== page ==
Nicholas Opiyo, one of Uganda’s best-known human rights lawyers, has been charged with money laundering.
Opiyo, known for representing LGBTQ + people, appeared before judges in Kampala on Thursday and was held in custody until December 28.
The case was referred to the anti-corruption court.
It is believed that Opiyo, executive director of Chapter Four Uganda rights group, withdrew US $ 340,000 (£ 252,000) from the organization’s account on October 8, “knowing at the time of receipt that the funds referred to were proceeds acts of criminal offenses “.
Opiyo was unable to raise any objection as the court did not have jurisdiction to handle the case. He was remanded in custody in a prison about 50 km from Kampala.
In a statement, the Chapter Four Uganda Board said, “We strongly believe that these are frivolous and fabricated charges and [it’s] Another civil space closure demonstration in Uganda. His lawyers are ready to defend him in court. “
Chapter 4 added, “We are closely monitoring his detention situation to make sure he is safe.”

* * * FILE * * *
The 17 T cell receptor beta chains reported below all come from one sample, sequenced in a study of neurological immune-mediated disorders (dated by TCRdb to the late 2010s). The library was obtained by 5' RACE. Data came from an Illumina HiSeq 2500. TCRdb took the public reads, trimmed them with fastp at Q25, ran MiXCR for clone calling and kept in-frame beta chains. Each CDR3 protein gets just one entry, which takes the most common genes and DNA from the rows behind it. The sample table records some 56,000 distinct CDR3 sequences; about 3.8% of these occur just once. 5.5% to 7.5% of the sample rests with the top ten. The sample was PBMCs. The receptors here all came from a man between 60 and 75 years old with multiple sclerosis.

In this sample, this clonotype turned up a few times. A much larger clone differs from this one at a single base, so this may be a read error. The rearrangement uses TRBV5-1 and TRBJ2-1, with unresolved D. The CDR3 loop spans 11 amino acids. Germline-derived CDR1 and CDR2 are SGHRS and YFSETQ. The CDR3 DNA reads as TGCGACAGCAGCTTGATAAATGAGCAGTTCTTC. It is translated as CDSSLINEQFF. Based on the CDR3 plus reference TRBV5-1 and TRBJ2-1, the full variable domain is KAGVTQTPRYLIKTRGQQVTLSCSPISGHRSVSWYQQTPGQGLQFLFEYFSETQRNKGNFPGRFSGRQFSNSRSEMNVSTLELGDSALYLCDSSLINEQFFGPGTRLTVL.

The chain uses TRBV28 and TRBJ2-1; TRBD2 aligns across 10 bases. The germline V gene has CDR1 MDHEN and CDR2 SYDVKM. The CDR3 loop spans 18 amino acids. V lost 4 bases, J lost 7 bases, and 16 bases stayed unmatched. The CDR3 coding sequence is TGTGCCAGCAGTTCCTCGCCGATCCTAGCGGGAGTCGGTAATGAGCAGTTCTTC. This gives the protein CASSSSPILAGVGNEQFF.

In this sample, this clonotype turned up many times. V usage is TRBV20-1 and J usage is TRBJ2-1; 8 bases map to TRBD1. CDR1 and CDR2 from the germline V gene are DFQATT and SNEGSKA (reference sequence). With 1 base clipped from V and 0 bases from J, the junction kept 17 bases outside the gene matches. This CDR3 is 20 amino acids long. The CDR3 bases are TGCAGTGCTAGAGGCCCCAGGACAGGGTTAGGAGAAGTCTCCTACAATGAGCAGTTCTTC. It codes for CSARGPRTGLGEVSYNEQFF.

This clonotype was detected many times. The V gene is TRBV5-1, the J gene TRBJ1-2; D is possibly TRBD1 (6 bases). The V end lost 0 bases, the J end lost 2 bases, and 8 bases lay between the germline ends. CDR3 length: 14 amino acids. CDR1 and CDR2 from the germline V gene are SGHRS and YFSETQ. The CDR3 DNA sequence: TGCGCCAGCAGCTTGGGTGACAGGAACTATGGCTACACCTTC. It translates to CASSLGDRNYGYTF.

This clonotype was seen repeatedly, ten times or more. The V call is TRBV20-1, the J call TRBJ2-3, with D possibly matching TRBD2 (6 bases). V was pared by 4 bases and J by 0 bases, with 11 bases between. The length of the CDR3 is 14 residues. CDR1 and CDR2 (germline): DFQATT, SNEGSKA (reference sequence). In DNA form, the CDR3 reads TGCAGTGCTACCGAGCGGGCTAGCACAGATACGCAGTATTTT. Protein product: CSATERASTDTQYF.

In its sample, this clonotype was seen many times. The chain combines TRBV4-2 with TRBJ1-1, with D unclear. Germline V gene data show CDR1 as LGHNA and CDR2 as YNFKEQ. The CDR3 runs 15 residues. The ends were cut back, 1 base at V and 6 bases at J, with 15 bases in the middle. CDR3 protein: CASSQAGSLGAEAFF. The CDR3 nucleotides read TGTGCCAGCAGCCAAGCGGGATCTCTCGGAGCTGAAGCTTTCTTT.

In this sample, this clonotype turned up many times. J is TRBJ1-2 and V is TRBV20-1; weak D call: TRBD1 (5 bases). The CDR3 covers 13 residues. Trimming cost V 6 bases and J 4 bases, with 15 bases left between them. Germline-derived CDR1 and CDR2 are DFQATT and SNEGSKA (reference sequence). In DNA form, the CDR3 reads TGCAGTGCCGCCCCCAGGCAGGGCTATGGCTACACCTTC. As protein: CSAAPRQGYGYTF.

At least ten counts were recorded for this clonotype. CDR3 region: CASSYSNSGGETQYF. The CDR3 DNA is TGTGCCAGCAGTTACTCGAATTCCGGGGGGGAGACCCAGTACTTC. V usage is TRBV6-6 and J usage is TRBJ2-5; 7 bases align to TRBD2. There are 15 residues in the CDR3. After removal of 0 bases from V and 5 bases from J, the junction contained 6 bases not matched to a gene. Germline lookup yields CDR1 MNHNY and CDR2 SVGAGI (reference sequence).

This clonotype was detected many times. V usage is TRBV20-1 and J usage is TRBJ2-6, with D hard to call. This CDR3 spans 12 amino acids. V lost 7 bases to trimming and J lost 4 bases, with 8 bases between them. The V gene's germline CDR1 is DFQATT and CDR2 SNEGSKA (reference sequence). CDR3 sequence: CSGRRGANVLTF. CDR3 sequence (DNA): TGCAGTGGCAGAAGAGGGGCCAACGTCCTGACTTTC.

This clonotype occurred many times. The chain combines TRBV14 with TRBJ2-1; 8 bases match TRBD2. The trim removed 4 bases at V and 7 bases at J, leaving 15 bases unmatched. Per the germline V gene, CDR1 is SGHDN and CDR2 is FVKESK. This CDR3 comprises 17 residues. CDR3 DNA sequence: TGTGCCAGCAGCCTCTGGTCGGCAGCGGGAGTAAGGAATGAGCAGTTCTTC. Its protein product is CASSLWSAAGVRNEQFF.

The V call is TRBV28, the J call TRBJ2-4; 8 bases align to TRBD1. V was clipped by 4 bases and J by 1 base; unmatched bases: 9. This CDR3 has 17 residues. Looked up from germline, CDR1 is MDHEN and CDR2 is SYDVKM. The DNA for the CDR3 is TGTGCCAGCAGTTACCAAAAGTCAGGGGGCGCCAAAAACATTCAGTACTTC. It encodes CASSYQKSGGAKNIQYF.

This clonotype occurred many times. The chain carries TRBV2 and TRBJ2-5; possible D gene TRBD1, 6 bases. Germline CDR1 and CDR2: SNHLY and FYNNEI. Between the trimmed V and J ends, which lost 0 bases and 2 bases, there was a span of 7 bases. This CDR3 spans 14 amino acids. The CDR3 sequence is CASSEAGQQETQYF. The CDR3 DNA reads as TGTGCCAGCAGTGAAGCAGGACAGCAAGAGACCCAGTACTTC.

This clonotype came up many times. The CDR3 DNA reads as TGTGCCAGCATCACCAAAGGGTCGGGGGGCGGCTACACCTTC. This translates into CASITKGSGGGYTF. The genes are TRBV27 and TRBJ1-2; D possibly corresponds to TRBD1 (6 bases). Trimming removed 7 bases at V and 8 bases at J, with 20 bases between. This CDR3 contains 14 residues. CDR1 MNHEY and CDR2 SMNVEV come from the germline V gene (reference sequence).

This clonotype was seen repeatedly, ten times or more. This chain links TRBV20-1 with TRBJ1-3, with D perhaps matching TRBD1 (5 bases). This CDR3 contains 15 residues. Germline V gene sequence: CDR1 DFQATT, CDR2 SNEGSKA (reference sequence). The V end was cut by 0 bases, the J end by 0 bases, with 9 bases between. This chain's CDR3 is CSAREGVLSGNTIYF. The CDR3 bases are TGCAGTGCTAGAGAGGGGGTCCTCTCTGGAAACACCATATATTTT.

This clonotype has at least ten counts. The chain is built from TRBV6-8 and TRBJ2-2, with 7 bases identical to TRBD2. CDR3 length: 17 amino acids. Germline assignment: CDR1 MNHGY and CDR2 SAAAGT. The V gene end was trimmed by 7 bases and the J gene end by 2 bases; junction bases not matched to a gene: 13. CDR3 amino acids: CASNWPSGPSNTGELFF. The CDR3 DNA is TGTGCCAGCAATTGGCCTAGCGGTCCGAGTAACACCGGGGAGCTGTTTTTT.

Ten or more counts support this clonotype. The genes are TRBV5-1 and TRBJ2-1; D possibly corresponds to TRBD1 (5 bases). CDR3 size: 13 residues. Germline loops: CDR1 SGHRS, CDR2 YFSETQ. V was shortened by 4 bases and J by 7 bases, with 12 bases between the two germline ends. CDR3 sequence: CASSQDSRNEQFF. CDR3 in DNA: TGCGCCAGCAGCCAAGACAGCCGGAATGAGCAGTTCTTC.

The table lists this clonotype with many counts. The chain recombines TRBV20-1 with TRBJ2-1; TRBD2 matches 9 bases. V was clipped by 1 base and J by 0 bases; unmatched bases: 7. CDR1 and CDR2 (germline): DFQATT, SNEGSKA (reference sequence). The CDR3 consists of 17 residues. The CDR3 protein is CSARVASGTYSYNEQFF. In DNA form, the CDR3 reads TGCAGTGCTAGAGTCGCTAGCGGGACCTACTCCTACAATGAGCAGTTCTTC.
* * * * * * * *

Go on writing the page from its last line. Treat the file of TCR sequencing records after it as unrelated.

The 37-year-old was arrested by plainclothes security and finance officials in a restaurant in the capital Kampala on Tuesday. He was arrested by Bobi Wine along with three other lawyers – Herbert Dakasi, Anthony Odur and Esomu Obure – and Hamid Tenywa, a human rights officer for the opposition National Unity Platform (NUP).
The other four were released on police bond Thursday and will have to reappear before a special investigative unit on December 29th.
“We strongly condemn the malicious and fabricated charges aimed at restricting the work of civil society organizations, legal practitioners and human rights defenders,” said Sarah Kihika Kasande, director of the International Center for Transitional Justice.
The Partners for Democracy and Governance Group, a block of 14 delegations including the US and the EU, on Wednesday expressed “concern” about Opiyo’s arrest.
“Human rights defenders play an important role in every country and should be able to work wherever they are without fear of arrest or reprisals,” said a joint statement.
Opiyo received the Alison Des Forges Award for Outstanding Activism in 2015.